Above all, one must be assured by the authorities that in the north, no trend to violence or terrorism bordering on ethnicity and language be tolerated. This is a precondition for a good development drive to take on its stride in these parts of our motherland. No discrimination based on language, ethnicity, race or religion is to be tolerated at any cost. This had been the bane of Sri Lanka from the very first days of independence: a condition that had been aggravated by short-term policies and elections gimmicks of succeeding governments.
    It is time that this political game grinds to a halt making way for national politics becoming a genuine and committed service to the whole country and for all its people. If fundamental human rights are respected, the situation would certainly ease. This country is neither a theocracy nor a religio-cracy but a democracy: a government of, by and for the people and not for their religions, languages or race. Politics need to be neutral vis-a-vis these issues while safeguarding and promoting religious freedom and liberty of worship and cult. Religion and freedom of worship are fundamental human rights, No state has power to dictate terms regarding these matters. In a multi-racial, religious and cultural land like ours, it will augur well too, if the voice of religious leadership is also given due hearing and consulted in important national issues. Religious leadership can come in handy especially when there are moments when issues of a controversial nature prop up, or when on the national level there is a sharp division of opinion in the pursuit of certain policies of programming and action on the part of the State.
    Religious leadership is the moral voice of a country and certainly must intervene since politics clearly contain issues that are highly ethical and moral: social justice, human dignity, human rights, fundamental human freedoms, people’s security are some of them. That people live and work in harmony with mutual trust and respect, forms the moral fabric of any decent and healthy society.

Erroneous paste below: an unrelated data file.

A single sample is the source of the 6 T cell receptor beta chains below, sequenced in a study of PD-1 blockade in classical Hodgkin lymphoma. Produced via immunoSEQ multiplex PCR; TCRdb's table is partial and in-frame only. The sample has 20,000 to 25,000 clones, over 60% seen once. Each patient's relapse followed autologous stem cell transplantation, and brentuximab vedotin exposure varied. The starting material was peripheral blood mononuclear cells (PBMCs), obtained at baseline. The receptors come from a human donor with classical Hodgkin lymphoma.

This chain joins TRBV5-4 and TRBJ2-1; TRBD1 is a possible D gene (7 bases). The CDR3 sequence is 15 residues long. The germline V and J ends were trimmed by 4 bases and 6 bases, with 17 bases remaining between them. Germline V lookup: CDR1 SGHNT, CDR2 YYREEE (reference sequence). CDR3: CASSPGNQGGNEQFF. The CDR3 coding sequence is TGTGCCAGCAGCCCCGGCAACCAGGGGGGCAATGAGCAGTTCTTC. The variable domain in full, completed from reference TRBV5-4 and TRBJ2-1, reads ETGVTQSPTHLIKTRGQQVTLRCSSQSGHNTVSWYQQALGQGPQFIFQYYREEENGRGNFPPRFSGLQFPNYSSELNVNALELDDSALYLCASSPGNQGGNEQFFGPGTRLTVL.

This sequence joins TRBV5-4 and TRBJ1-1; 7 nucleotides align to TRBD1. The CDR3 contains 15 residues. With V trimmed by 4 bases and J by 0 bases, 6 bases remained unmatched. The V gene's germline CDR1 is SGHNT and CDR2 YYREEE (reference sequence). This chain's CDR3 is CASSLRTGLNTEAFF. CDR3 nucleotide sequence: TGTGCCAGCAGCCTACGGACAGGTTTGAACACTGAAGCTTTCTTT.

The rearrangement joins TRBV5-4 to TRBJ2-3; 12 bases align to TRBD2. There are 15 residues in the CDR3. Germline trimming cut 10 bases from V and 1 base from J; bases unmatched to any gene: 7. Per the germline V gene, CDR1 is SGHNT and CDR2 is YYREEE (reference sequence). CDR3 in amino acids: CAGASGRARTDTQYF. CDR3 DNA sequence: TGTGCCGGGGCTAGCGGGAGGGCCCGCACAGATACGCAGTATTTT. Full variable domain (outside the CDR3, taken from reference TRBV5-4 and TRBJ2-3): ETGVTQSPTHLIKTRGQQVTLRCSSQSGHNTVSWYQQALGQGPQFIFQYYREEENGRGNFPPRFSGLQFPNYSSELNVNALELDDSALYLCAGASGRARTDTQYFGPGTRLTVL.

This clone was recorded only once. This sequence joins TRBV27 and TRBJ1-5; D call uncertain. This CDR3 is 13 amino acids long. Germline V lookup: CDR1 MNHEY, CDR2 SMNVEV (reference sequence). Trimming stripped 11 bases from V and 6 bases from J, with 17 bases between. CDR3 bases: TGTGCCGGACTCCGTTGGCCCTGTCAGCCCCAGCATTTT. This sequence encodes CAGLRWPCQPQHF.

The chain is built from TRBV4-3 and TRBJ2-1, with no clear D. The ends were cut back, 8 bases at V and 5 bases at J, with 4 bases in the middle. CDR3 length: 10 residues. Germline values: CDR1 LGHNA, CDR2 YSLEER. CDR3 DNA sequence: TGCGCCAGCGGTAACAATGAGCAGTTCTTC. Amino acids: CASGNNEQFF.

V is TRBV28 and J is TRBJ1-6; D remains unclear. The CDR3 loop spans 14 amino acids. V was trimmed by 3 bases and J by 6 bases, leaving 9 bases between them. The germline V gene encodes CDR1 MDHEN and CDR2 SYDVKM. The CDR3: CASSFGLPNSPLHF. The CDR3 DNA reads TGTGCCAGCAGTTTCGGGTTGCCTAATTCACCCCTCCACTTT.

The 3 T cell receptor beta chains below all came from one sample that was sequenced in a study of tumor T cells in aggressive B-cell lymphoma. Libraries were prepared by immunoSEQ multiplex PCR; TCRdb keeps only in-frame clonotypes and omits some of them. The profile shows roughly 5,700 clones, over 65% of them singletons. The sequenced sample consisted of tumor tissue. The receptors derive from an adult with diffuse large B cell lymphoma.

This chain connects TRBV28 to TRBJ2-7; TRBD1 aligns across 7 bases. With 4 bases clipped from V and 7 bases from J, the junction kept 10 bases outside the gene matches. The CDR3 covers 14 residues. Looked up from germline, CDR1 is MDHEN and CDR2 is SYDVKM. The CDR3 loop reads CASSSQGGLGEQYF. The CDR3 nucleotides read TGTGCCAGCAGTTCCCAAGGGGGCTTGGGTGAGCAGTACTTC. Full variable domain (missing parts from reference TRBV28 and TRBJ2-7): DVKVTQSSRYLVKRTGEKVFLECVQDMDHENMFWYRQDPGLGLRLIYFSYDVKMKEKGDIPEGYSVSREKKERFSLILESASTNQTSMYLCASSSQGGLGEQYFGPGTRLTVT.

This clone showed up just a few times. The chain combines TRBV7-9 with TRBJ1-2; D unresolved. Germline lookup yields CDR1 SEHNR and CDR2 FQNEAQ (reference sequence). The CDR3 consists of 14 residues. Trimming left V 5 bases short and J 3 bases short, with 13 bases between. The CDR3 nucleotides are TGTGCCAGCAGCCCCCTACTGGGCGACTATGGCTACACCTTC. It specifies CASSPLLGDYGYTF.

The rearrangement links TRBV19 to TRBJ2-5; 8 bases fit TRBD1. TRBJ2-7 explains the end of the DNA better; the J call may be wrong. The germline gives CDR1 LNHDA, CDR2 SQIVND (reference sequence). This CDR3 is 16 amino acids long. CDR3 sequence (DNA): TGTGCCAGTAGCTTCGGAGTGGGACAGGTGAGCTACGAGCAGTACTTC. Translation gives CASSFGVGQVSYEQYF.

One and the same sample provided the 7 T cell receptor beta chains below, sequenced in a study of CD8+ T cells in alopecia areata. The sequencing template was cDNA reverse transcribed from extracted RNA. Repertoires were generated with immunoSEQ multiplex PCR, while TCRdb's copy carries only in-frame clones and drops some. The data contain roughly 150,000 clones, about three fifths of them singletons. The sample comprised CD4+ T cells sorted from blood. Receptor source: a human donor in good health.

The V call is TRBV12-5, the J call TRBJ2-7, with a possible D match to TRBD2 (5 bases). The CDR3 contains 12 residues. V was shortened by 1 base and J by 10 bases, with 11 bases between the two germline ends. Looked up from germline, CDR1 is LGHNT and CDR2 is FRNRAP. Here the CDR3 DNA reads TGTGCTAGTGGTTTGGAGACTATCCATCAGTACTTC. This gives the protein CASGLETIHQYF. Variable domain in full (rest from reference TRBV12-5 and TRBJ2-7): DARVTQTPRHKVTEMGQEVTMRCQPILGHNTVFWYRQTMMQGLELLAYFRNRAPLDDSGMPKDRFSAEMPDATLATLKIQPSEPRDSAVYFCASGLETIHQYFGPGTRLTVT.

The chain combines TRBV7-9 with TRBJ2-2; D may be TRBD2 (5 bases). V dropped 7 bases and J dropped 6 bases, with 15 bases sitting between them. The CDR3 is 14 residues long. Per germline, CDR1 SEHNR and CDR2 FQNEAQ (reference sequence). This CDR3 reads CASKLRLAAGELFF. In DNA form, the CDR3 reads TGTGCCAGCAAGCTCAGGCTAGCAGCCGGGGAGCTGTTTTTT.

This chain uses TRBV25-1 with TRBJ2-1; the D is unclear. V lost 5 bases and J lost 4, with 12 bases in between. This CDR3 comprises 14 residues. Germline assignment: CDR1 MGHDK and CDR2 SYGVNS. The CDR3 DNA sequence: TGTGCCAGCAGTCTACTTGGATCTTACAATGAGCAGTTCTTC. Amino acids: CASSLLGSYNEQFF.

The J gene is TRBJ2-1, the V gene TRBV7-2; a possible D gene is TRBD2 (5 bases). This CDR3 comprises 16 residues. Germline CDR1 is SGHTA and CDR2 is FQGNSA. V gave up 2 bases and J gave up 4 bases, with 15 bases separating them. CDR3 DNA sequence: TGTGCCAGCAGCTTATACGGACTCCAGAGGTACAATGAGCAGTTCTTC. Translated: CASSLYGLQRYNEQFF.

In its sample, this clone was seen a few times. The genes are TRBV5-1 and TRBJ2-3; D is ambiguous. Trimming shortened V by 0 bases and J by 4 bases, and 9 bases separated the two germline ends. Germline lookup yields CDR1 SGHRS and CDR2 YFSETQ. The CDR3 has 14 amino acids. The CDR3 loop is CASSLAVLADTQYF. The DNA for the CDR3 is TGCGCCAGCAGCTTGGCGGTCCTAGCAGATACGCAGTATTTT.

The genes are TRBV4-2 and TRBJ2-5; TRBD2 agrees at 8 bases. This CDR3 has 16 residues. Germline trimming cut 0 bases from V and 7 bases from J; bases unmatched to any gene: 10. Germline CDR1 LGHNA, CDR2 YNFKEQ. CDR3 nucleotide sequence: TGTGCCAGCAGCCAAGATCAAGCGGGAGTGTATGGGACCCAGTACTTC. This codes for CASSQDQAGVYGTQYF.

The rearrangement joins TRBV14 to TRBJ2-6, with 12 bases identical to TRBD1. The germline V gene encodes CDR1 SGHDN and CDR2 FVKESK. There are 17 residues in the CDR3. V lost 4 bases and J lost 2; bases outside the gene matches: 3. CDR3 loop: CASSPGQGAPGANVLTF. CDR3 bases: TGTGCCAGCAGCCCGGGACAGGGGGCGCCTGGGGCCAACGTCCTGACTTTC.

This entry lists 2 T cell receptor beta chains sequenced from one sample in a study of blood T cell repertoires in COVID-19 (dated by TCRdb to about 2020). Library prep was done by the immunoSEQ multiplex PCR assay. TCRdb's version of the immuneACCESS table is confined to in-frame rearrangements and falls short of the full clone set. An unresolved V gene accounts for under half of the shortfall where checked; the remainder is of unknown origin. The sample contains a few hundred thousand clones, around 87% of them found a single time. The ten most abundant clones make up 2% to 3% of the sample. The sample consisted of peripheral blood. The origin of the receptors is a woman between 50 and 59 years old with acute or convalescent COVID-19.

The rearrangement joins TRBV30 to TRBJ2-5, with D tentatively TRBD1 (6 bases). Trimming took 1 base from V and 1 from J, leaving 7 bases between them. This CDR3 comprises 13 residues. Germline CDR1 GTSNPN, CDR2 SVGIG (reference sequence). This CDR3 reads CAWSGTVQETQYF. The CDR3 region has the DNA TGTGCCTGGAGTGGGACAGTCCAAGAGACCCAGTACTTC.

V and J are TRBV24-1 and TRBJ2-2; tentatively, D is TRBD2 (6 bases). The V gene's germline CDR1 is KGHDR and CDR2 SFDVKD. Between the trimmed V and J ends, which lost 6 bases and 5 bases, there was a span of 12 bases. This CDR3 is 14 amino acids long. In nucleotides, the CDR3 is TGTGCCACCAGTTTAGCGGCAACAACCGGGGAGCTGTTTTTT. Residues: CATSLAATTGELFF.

Economic prosperity is not only a result of good financial enterprise and monetary security, but thrives within the ambit of political stability and social peace. In the pursuit of this ideal, there are many factors and actors that enter the stage of national growth. While divisive issues have to be carefully averted, values that unite and harmonize various groups into a well-blended whole have to be fostered and explored.
    At the moment, national unity is such a priority and resurrecting the economy is another. There is no doubt that questions like vocational education of the youth with emphasis on skill-training, a type of education that is ordained to the job-market, creation of jobs, trade with foreign countries, inviting foreign investments and wooing tourism, improving the traditional exports, such as tea, rubber and coconut together with apparel and textile sector emoluments will embellish our great national assets and vital resources for growth. Measures have to be adopted to gradually lessoning the borrowing from international funding agencies.

    The outstanding debts have to be quickly minimized and in due time totally resolved. A debt-free nation can breathe freely and live in peace on her own resources and fruits of hard work and creative enterprise. Both the state and public sector, government and private sectors must join hands working together towards common economic goals so that Sri Lanka can become soon a country that is productive and self-sufficient. We must earn the respect and confidence of other nations who are willing to enter into international agreements, both of a geo-political and economic nature. These are the pathways, though difficult and time-consuming that will help us to patiently achieve our dreams for stability and progress in the coming decades. Let the bete-noire, the black demon of our national and international debt be first seriously dealtwith every possible mean at our command so that the nation can truly enter the threshold of self-reliance and economic security.